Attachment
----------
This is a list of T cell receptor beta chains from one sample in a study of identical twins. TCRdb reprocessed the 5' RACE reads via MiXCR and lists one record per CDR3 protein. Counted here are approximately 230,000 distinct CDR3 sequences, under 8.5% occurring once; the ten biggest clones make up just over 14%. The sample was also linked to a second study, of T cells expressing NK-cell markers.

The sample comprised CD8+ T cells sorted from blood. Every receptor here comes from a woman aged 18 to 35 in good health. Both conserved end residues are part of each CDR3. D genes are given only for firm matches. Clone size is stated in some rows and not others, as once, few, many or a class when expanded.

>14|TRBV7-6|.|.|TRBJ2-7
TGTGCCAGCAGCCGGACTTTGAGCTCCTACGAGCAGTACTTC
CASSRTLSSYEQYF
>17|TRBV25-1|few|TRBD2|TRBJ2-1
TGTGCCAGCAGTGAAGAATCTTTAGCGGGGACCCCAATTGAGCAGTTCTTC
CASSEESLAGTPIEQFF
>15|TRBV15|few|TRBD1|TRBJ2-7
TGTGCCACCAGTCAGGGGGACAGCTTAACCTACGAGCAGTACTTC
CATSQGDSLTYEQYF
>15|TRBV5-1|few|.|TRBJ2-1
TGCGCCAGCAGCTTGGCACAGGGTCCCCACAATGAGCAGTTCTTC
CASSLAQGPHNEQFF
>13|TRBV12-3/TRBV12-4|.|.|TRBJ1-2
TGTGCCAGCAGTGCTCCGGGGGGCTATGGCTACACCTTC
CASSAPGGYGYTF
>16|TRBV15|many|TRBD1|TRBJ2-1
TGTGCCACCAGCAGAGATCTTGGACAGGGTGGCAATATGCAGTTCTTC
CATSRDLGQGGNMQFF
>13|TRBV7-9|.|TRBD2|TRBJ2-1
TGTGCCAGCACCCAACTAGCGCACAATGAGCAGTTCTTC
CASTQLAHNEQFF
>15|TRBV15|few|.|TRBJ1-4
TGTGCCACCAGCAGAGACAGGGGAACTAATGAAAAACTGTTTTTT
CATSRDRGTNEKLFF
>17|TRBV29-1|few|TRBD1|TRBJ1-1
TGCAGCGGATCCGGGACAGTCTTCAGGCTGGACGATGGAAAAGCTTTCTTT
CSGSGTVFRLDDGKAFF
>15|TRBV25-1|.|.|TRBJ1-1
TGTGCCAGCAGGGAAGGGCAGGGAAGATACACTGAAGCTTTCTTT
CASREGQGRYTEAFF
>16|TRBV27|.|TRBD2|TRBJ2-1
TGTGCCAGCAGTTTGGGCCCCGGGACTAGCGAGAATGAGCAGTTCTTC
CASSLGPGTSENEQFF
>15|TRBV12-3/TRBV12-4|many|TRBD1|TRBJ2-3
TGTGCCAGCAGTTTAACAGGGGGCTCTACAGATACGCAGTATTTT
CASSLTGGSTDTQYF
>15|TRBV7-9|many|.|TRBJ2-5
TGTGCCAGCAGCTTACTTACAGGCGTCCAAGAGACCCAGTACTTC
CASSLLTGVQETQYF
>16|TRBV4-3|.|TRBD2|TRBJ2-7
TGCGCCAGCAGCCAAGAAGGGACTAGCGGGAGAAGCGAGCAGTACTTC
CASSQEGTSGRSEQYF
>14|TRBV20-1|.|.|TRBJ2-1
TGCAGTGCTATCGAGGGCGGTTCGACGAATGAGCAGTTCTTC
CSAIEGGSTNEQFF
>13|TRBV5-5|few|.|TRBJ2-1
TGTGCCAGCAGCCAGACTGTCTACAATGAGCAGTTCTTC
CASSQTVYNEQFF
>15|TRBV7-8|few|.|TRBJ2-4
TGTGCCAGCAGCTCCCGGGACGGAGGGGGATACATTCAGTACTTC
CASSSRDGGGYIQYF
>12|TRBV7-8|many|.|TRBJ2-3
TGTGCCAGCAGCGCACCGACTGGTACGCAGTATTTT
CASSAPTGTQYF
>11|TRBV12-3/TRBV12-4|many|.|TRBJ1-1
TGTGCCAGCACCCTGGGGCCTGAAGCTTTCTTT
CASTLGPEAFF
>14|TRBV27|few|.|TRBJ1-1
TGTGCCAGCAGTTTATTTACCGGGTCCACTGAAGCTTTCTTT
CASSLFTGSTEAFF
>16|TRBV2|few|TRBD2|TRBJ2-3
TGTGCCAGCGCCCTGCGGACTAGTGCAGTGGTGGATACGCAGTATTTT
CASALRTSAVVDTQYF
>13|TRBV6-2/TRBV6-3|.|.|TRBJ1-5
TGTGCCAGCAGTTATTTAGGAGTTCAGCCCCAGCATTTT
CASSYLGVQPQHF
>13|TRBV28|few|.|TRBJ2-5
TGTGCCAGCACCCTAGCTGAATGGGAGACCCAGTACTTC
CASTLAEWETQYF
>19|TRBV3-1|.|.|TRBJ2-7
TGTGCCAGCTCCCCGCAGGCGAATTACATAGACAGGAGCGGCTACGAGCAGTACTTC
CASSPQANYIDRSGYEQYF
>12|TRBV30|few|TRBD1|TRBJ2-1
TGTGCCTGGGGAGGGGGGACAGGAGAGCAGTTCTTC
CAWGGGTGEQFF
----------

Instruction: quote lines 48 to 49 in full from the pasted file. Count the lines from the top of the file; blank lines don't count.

>13|TRBV5-5|few|.|TRBJ2-1
TGTGCCAGCAGCCAGACTGTCTACAATGAGCAGTTCTTC